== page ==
WHAT IF there was no steelpan, sitar, African drums or tassa?
“Well,” I hear you say, “if they were never invented then we would not miss them.”
I would agree with you, but then I would say that if we did not have those forms of music, then some other type of instrument would have been invented. The history of the steelpan tells me I am right.
When African drums were banned, our ancestors discovered music in long pieces of bamboo. The ping pong emerged for a similar reason, making sounds on the covers of paint tins or other containers as another way to make music.
And I would continue to bait you. What if we had no Andre, Beryl, Tito, Berkeley, Jit, Astor, Professor, Shorty, Cito, Shadow (no Shadow?)? Your argument would most likely be similar, that every era is characterised by the artists who help to make it memorable.
So if Bob, Shakespeare, Michael, Beethoven, Yeates, Whitney, Miles, Frida, Baryshnikov, Louise, Bowie or Sparrow had not emerged, someone else would have painted, danced or written poems that force us to confront our feelings and assess our world.
Petroglyphs, or ancient drawings by indigenous peoples, described their lives, their challenges and dreams. It was the same when man lived in caves. They wanted to communicate and document their lives, so they used art. Further, the instinct to sing, dance and play music is integral to our human experience. It is seen when a mother sings to calm her baby, when we dance in celebration or rhyme words to express love.
I pondered all of this as I read the angry Facebook posts about the non-payment of some artists for Carifesta. I empathised, as I am one of those suffering from bewilderment and anger over the disrespect and silence. Worse, the non-payment has also affected some 80 or so performers and crew who worked with us during the festival. It has taken me this long to address it as any previous efforts may have resulted in a column that was unprintable.
For me, it was important to wait until I could strip away the emotion and treat with the issue of non-payment in a philosophical way.
Almost 50 years ago, Caribbean people gathered in Guyana for the first Caribbean Festival of Arts or Carifesta, as it became known. The failure of regional political unity in 1962 and economic unity in 1972 meant that Carifesta represented more than a celebration of our diverse cultures.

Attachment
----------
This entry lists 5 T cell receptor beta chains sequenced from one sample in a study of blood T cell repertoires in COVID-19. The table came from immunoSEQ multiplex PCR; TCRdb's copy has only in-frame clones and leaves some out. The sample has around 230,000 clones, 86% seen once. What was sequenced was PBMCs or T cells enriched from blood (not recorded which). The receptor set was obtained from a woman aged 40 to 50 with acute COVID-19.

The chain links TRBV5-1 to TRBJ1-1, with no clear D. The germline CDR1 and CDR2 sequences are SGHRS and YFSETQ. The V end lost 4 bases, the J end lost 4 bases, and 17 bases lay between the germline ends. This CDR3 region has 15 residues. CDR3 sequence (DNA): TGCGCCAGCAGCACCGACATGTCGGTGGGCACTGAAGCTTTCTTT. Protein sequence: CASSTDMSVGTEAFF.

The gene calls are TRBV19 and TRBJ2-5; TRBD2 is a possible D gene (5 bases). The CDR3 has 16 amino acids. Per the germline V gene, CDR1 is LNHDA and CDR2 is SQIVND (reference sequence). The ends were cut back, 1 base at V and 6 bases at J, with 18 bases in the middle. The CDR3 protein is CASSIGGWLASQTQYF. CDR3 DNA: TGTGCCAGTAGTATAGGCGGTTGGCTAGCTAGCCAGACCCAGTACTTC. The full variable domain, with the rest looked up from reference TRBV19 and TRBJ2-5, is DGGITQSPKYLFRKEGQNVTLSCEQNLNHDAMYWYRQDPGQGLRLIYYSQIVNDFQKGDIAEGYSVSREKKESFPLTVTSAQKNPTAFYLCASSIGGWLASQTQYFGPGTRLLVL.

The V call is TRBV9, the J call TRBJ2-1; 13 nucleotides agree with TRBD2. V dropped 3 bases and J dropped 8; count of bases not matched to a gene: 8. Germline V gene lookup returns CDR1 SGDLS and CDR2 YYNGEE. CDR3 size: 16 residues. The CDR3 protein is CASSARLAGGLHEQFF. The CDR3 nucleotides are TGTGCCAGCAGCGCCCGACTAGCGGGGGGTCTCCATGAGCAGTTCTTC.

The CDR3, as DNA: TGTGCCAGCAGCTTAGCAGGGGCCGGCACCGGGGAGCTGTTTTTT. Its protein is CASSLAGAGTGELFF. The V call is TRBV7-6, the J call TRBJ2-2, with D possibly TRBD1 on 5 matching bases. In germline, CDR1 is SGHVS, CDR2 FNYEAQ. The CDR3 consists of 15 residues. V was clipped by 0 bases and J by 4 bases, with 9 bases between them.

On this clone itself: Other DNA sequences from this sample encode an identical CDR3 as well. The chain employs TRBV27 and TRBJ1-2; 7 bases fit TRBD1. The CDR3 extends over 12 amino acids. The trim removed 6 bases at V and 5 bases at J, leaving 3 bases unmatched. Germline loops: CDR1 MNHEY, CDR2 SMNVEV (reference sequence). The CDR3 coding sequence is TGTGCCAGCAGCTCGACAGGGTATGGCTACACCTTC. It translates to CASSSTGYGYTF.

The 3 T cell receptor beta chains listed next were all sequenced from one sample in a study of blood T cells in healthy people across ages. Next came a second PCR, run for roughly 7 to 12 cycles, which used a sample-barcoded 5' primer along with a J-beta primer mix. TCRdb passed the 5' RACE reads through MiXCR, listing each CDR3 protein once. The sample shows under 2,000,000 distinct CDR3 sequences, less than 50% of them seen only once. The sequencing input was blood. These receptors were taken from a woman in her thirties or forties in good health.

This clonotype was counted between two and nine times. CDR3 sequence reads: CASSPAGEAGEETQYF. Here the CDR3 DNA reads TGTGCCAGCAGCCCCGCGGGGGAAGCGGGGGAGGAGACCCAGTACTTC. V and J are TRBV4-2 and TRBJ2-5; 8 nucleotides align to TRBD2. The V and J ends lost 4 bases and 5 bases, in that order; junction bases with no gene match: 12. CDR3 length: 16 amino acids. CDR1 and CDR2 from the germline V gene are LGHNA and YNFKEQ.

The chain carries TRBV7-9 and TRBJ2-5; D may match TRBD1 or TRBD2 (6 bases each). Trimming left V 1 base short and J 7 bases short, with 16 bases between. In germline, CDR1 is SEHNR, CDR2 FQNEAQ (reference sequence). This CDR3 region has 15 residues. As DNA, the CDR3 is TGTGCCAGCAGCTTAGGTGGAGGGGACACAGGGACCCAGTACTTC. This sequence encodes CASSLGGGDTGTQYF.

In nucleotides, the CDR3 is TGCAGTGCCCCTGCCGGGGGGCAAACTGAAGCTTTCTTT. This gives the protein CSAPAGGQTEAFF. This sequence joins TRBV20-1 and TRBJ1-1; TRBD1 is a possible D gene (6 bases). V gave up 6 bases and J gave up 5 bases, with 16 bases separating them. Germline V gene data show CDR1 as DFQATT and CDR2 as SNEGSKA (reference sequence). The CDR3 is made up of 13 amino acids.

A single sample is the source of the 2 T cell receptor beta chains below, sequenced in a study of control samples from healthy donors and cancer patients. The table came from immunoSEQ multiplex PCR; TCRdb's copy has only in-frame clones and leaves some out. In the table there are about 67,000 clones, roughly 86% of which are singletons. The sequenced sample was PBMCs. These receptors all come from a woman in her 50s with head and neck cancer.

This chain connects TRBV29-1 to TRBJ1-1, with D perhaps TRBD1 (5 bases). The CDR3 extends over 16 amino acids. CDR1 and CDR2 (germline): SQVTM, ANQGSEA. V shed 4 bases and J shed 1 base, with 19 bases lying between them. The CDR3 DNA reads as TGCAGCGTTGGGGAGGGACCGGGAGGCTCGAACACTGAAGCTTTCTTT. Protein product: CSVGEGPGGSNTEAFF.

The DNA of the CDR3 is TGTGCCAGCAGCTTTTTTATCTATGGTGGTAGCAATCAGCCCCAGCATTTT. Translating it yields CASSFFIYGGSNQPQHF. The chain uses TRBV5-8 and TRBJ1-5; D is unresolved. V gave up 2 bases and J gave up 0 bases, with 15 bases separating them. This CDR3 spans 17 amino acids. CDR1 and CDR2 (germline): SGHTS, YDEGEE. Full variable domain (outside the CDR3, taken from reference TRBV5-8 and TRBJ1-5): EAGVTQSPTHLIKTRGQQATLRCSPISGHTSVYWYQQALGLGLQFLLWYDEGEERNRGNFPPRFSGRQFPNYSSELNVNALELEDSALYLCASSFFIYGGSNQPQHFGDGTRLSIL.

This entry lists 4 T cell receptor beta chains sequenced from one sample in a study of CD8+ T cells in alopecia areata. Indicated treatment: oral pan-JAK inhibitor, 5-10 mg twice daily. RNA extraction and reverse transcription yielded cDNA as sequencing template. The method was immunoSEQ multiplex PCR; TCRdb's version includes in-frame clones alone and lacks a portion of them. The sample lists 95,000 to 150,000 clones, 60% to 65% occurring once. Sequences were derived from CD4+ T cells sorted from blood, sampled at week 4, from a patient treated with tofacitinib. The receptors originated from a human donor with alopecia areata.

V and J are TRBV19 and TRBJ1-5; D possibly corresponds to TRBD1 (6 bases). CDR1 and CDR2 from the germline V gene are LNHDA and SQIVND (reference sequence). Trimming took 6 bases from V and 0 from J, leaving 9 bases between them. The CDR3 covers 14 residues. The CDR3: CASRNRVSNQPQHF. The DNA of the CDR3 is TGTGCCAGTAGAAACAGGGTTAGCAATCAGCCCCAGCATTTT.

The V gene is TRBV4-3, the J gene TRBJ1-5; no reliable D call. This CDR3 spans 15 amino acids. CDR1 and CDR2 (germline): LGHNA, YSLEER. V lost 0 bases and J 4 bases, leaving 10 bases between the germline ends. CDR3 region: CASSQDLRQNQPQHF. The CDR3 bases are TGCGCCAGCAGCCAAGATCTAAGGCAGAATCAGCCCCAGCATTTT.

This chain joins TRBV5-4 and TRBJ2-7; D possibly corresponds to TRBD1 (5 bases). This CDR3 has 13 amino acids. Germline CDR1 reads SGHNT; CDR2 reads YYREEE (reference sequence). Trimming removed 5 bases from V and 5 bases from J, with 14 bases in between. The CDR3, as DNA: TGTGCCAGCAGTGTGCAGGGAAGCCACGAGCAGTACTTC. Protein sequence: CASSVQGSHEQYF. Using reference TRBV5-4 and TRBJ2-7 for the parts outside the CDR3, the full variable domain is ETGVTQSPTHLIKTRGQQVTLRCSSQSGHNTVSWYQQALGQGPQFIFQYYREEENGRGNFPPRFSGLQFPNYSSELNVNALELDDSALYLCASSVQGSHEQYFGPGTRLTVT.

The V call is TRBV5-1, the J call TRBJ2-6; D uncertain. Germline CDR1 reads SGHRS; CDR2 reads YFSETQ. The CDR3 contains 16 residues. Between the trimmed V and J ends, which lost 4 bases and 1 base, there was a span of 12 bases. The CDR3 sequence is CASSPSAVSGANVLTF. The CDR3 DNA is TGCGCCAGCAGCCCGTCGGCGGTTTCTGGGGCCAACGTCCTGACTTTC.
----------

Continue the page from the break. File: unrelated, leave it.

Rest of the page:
At the Suriname festival, Caricom secretary general Edwin Carrington declared that “Carifesta celebrates our Caribbean being in a way that no other single event can.”
Put another way, artists represented many of the hopes and aspirations of our region.
The 2019 festival was no different. The family atmosphere resonated with everyone who came into the Grand Market. They were awed by the spectacular replicas of iconic Caribbean buildings and the overflowing of talent in every sphere from craft to fashion, music and food. The tents, stages, and amazing structures are now dismantled; the city has moved on.
This week, I engaged with members of the local and international community as we tried to find solutions for integrating migrants into our society. And I saw Port of Spain being designated as a UNESCO City of Music, focusing on “creativity as a strategic factor for sustainable urban development.”
Increasingly, culture and the arts are being linked to concepts of alternative growth, social inclusion and entrepreneurship. As we continue to grapple with development challenges such as excessive traffic and environmental decline, culture and the arts will become more central to an improved quality of life for all citizens. A regional festival of the arts will be an important aspect of this vision.
But what if all artists went silent, refused to create? No poetry, murals, theatre, music, dance or film. Would radio stations survive? What about religious institutions? Or businesses that depend on entertainment to attract customers? Could we celebrate Christmas without parang? And what would happen to Carnival?
Our ancients drew on rocks, carved images into stone and communicated through the arts. Undeniably, all living beings eventually find their voice. It is why a caged bird will send her voice beyond the bars. It is her way of declaring, “I am here.”
Similarly, for the artist, the act of creation is what really matters. We create therefore we are. It is our way of saying, “Our art is a primal, transcendent force. Look at us; we are still here.”
Dara E Healy is a performance artist, communications specialist and founder of the NGO, the Indigenous Creative Arts Network – ICA